April 18, 2019

Ten Universal Travel Skills


While travel skills in general are likely too numerous to list efficiently, these ten are the ones Trek Hound consider to be universally helpful. What are they?

How to drive a stick shift.

In many parts of the world, automatic transmissions are the exception rather than the rule. If you don’t believe me, just ask a few of the folks who have gotten bitten in the butt by this on the Amazing Race.


It’s amazing how many people are uncomfortable with maps and their use. Particularly where automobile navigation is concerned. One of the main perks of having a travel partner, in addition to getting assistance with problem solving, is having someone available to tell you where to go while you drive. While it isn’t technically impossible to read the map and drive at the same time, it’s difficult under the best of circumstances and unsafe under the worst of them. Be sure to take a good navigator if possible. Another travel tip? Placing a map that needs to be re-used a great deal inside a page protector keeps it from getting unnecessarily tattered and water damaged.

CPR / first aid.

I’m no medical expert, and the first to admit I have more to learn. However, I’m more than capable of cleaning a wound and know when to use ibuprofen for pain and swelling. As I said, I know I have more to learn. But the point is, you never know when you might need to perform first aid on yourself or a travel companion. Having some basic working knowledge of the subject is a smart move.

How to drive a motorcycle.

I have to come clean. I have absolutely no skill in this area. However, it has bitten me in the tush enough times that I know I need to make learning this skill a priority. In many parts of the world, small motorbikes are the norm. Bonus? They are way less expensive to rent and fuel than automobiles.

How to cook on the fly.

One major way to save money while traveling is to prepare your own food. Trying to make your own meals in unfamiliar kitchens with unpredictable access to certain tools and appliances can be more than challenging. Having a repertoire of simple, low ingredient recipes and travel menus can help. A few specific ideas would be caprese kabobs, quesadillas and Polynesian chicken.


Seriously, I mean it. The trials and tribulations of problem solving in a foreign language, unfamiliar city, or developing country can be as taxing as they are enjoyable and exciting. A good supply of patience will go a long way towards helping you make the most of your travel experience.

Driving on the left (or for some the right) side of the road.

While the need for this may be less prevalent in global travel than the manual shift capability suggested earlier, there are still a fair number of places in the world where you’ll require the know-how if you choose to rent a car or bike there. I’m a bit embarrassed to say I have not mastered this yet. However, it’s on my list and I intend to develop the skill as soon as my life situation permits it.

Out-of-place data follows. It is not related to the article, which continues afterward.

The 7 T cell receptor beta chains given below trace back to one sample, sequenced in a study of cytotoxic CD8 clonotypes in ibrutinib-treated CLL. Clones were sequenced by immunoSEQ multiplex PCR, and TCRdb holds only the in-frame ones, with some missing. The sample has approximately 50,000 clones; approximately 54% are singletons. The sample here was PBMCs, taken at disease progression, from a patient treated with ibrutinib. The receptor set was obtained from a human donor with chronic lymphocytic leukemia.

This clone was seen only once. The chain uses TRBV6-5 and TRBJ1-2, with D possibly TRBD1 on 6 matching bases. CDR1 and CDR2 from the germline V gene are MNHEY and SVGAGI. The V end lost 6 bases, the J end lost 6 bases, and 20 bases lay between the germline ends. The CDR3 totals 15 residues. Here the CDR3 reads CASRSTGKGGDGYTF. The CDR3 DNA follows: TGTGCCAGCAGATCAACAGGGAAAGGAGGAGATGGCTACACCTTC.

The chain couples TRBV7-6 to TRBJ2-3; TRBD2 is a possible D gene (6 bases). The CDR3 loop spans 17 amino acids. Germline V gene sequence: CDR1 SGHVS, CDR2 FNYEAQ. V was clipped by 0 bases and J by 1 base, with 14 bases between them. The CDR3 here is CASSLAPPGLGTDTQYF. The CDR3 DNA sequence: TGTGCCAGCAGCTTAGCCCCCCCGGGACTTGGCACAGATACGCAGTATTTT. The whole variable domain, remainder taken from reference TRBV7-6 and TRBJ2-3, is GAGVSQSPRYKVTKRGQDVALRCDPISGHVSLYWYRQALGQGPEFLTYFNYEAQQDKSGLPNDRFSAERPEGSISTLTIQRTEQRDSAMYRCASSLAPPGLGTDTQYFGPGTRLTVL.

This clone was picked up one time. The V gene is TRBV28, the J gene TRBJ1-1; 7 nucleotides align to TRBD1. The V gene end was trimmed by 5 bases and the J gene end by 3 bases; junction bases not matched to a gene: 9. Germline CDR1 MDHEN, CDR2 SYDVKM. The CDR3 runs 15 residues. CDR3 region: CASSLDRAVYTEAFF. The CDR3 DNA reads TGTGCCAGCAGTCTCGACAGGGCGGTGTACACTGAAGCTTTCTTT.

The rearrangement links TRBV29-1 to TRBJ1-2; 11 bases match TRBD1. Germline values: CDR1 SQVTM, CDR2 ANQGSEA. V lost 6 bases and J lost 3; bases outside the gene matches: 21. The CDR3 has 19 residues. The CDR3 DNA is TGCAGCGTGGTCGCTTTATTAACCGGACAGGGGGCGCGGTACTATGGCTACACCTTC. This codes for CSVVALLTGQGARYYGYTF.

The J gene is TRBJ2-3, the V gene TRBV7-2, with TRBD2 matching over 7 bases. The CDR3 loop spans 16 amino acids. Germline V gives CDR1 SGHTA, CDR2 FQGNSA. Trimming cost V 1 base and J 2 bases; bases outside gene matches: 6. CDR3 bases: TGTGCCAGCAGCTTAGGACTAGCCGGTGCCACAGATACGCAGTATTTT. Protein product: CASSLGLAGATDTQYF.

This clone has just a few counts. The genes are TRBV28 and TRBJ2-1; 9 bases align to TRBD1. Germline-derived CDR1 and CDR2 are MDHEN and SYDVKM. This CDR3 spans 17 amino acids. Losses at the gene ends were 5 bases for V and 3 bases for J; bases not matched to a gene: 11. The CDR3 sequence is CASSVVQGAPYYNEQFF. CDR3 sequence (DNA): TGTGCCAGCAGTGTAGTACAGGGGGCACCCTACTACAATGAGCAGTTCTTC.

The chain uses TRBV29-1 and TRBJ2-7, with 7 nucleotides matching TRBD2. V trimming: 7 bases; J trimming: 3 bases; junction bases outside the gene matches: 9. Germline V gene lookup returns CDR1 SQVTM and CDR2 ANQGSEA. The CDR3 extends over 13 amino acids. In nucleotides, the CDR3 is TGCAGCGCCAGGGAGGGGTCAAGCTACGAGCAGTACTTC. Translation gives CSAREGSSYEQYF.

Deciphering international train and bus schedules / routes.

This might sound like a “well, duh” type of item to include here. But honestly, these things can get incredibly complicated, particularly in countries with highly developed mass transit systems. The more basic a route and schedule chart is, the more likely I am to roll with it. When we were in Italy though, there were some train charts that would have made anyone’s eyes cross. My husband is much more of a rock star when it comes to figuring things out. Even if you don’t have time to make yourself into a self-taught guru in this area, developing some basic skills will serve you well. Trust me.

Alternative communication.

Short of learning the language of every country you travel to before you hop on the plane, I highly suggest developing a comfort zone with the following:

  • Sketching – no major artistic abilities are needed. Simple Pictionary skills will get you by. If you need something specific at the store or have a medical ailment you need to explain, a sketch pad and stick-man drawing can get you out of a jam more often than you might think.

  • Charades – Again, no need to be a world champion. But basic pantomime ability when asking or directions or time to come back to a particular place is way more universal than a language that might only be spoken on a handful of islands in the entire world. Not that there’s anything wrong with learning those languages for education’s sake.

  • Calculators – Finding room in your bag for a calculator or asking a salesperson or waiter for theirs is a great way to go. This comes in handy while shopping in souks or bargaining for a price on hired transportation. If you didn’t bring one with you, pantomime one. It’s a fairly international gesture.

Foreign language training.

Again, nobody has time to learn them all, and very few people have time to learn even a country-specific one before traveling to that particular destination. However, a few have a fairly broad reach. English, Spanish, Arabic and French come to mind. Also, if you happen to be growing up in a school system that still teaches Latin, consider signing up. It’s the basis for several languages and make deciphering them easier.

These are the top ten skills, at least in my humble traveler’s opinion, that will help you out most often, and in the greatest number of countries. Got another skill or tip you wish you’d known about before you hit the road?

Recommended Reading: Sight-Seeing Tips for Bolzano, Italy.

Photo Credit: TrekHound.Com


  1. Anthony says:

    Patience has to be the most valuable skill. Whether it is waiting for a bus for 6 hours or getting cut in front in a line for the bank. You will learn patience whilst abroad. Great Article!